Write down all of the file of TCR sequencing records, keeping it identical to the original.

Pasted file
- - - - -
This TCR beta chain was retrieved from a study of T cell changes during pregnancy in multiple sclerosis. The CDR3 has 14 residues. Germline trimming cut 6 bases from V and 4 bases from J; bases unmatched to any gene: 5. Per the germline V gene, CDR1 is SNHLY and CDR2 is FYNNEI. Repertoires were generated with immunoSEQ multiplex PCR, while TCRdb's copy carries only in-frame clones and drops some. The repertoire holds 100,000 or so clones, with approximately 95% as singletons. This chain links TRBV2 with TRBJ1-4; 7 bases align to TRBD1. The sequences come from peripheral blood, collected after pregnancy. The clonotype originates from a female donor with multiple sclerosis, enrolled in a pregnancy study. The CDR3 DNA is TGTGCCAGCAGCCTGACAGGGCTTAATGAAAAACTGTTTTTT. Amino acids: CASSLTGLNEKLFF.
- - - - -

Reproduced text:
This TCR beta chain was retrieved from a study of T cell changes during pregnancy in multiple sclerosis. The CDR3 has 14 residues. Germline trimming cut 6 bases from V and 4 bases from J; bases unmatched to any gene: 5. Per the germline V gene, CDR1 is SNHLY and CDR2 is FYNNEI. Repertoires were generated with immunoSEQ multiplex PCR, while TCRdb's copy carries only in-frame clones and drops some. The repertoire holds 100,000 or so clones, with approximately 95% as singletons. This chain links TRBV2 with TRBJ1-4; 7 bases align to TRBD1. The sequences come from peripheral blood, collected after pregnancy. The clonotype originates from a female donor with multiple sclerosis, enrolled in a pregnancy study. The CDR3 DNA is TGTGCCAGCAGCCTGACAGGGCTTAATGAAAAACTGTTTTTT. Amino acids: CASSLTGLNEKLFF.